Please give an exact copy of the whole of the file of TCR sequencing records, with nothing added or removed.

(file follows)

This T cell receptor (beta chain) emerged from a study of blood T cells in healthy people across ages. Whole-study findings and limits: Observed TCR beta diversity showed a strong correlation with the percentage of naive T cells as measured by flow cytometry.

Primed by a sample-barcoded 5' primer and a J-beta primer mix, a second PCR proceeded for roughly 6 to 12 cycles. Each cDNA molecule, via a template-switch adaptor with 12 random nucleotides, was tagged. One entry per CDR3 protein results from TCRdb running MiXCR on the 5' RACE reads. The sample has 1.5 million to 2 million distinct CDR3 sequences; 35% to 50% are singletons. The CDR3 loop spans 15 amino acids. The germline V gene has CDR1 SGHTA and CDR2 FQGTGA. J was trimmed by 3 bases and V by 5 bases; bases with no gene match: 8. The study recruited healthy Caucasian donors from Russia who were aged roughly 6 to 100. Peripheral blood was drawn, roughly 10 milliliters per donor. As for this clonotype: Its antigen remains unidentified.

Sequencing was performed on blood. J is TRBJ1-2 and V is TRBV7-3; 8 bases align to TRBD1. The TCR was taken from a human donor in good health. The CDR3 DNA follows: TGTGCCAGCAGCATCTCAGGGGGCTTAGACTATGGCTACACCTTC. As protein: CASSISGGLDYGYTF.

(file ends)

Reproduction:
This T cell receptor (beta chain) emerged from a study of blood T cells in healthy people across ages. Whole-study findings and limits: Observed TCR beta diversity showed a strong correlation with the percentage of naive T cells as measured by flow cytometry.

Primed by a sample-barcoded 5' primer and a J-beta primer mix, a second PCR proceeded for roughly 6 to 12 cycles. Each cDNA molecule, via a template-switch adaptor with 12 random nucleotides, was tagged. One entry per CDR3 protein results from TCRdb running MiXCR on the 5' RACE reads. The sample has 1.5 million to 2 million distinct CDR3 sequences; 35% to 50% are singletons. The CDR3 loop spans 15 amino acids. The germline V gene has CDR1 SGHTA and CDR2 FQGTGA. J was trimmed by 3 bases and V by 5 bases; bases with no gene match: 8. The study recruited healthy Caucasian donors from Russia who were aged roughly 6 to 100. Peripheral blood was drawn, roughly 10 milliliters per donor. As for this clonotype: Its antigen remains unidentified.

Sequencing was performed on blood. J is TRBJ1-2 and V is TRBV7-3; 8 bases align to TRBD1. The TCR was taken from a human donor in good health. The CDR3 DNA follows: TGTGCCAGCAGCATCTCAGGGGGCTTAGACTATGGCTACACCTTC. As protein: CASSISGGLDYGYTF.